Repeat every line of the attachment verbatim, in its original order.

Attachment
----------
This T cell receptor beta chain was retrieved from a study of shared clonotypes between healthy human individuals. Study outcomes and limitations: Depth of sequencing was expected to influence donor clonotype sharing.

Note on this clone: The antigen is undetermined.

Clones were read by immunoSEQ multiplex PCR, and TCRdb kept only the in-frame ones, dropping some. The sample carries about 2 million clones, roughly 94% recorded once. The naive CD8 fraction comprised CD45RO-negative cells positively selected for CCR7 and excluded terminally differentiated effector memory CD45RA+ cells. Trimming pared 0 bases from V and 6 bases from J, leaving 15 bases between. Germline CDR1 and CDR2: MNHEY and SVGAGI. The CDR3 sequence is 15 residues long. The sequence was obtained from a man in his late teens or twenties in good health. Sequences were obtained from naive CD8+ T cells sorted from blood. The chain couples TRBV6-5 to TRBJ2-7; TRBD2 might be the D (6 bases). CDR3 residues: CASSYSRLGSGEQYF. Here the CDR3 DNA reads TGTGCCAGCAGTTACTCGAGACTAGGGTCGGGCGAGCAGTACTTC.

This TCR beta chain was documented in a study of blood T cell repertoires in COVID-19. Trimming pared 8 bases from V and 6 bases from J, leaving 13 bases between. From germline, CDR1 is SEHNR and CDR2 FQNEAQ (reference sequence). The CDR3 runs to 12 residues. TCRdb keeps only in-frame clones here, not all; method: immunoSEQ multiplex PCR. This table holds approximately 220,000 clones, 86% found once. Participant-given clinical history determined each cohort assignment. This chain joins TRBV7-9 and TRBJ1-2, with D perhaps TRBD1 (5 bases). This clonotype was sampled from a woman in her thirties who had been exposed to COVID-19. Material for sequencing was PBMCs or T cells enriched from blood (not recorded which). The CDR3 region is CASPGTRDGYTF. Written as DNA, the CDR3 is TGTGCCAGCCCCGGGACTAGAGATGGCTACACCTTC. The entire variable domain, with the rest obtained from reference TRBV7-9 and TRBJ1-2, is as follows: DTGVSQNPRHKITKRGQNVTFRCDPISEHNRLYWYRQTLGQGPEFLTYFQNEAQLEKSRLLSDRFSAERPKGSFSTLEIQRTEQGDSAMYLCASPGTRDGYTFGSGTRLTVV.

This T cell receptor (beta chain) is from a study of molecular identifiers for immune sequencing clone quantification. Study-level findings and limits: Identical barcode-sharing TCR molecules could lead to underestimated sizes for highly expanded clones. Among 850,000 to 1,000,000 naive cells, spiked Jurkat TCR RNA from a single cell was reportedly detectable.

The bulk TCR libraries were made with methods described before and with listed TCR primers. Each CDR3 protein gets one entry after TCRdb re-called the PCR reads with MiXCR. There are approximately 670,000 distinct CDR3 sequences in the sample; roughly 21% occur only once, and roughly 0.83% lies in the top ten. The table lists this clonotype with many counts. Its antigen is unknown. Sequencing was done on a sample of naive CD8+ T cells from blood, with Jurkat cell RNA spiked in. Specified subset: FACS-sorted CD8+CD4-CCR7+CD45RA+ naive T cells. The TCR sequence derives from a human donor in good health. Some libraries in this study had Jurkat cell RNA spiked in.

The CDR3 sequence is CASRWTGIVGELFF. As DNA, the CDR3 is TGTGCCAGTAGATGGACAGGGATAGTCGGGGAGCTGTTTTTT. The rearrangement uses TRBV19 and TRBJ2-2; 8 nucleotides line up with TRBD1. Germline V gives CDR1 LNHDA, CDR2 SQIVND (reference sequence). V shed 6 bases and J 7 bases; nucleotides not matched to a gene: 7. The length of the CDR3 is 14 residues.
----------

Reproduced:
This T cell receptor beta chain was retrieved from a study of shared clonotypes between healthy human individuals. Study outcomes and limitations: Depth of sequencing was expected to influence donor clonotype sharing.

Note on this clone: The antigen is undetermined.

Clones were read by immunoSEQ multiplex PCR, and TCRdb kept only the in-frame ones, dropping some. The sample carries about 2 million clones, roughly 94% recorded once. The naive CD8 fraction comprised CD45RO-negative cells positively selected for CCR7 and excluded terminally differentiated effector memory CD45RA+ cells. Trimming pared 0 bases from V and 6 bases from J, leaving 15 bases between. Germline CDR1 and CDR2: MNHEY and SVGAGI. The CDR3 sequence is 15 residues long. The sequence was obtained from a man in his late teens or twenties in good health. Sequences were obtained from naive CD8+ T cells sorted from blood. The chain couples TRBV6-5 to TRBJ2-7; TRBD2 might be the D (6 bases). CDR3 residues: CASSYSRLGSGEQYF. Here the CDR3 DNA reads TGTGCCAGCAGTTACTCGAGACTAGGGTCGGGCGAGCAGTACTTC.

This TCR beta chain was documented in a study of blood T cell repertoires in COVID-19. Trimming pared 8 bases from V and 6 bases from J, leaving 13 bases between. From germline, CDR1 is SEHNR and CDR2 FQNEAQ (reference sequence). The CDR3 runs to 12 residues. TCRdb keeps only in-frame clones here, not all; method: immunoSEQ multiplex PCR. This table holds approximately 220,000 clones, 86% found once. Participant-given clinical history determined each cohort assignment. This chain joins TRBV7-9 and TRBJ1-2, with D perhaps TRBD1 (5 bases). This clonotype was sampled from a woman in her thirties who had been exposed to COVID-19. Material for sequencing was PBMCs or T cells enriched from blood (not recorded which). The CDR3 region is CASPGTRDGYTF. Written as DNA, the CDR3 is TGTGCCAGCCCCGGGACTAGAGATGGCTACACCTTC. The entire variable domain, with the rest obtained from reference TRBV7-9 and TRBJ1-2, is as follows: DTGVSQNPRHKITKRGQNVTFRCDPISEHNRLYWYRQTLGQGPEFLTYFQNEAQLEKSRLLSDRFSAERPKGSFSTLEIQRTEQGDSAMYLCASPGTRDGYTFGSGTRLTVV.

This T cell receptor (beta chain) is from a study of molecular identifiers for immune sequencing clone quantification. Study-level findings and limits: Identical barcode-sharing TCR molecules could lead to underestimated sizes for highly expanded clones. Among 850,000 to 1,000,000 naive cells, spiked Jurkat TCR RNA from a single cell was reportedly detectable.

The bulk TCR libraries were made with methods described before and with listed TCR primers. Each CDR3 protein gets one entry after TCRdb re-called the PCR reads with MiXCR. There are approximately 670,000 distinct CDR3 sequences in the sample; roughly 21% occur only once, and roughly 0.83% lies in the top ten. The table lists this clonotype with many counts. Its antigen is unknown. Sequencing was done on a sample of naive CD8+ T cells from blood, with Jurkat cell RNA spiked in. Specified subset: FACS-sorted CD8+CD4-CCR7+CD45RA+ naive T cells. The TCR sequence derives from a human donor in good health. Some libraries in this study had Jurkat cell RNA spiked in.

The CDR3 sequence is CASRWTGIVGELFF. As DNA, the CDR3 is TGTGCCAGTAGATGGACAGGGATAGTCGGGGAGCTGTTTTTT. The rearrangement uses TRBV19 and TRBJ2-2; 8 nucleotides line up with TRBD1. Germline V gives CDR1 LNHDA, CDR2 SQIVND (reference sequence). V shed 6 bases and J 7 bases; nucleotides not matched to a gene: 7. The length of the CDR3 is 14 residues.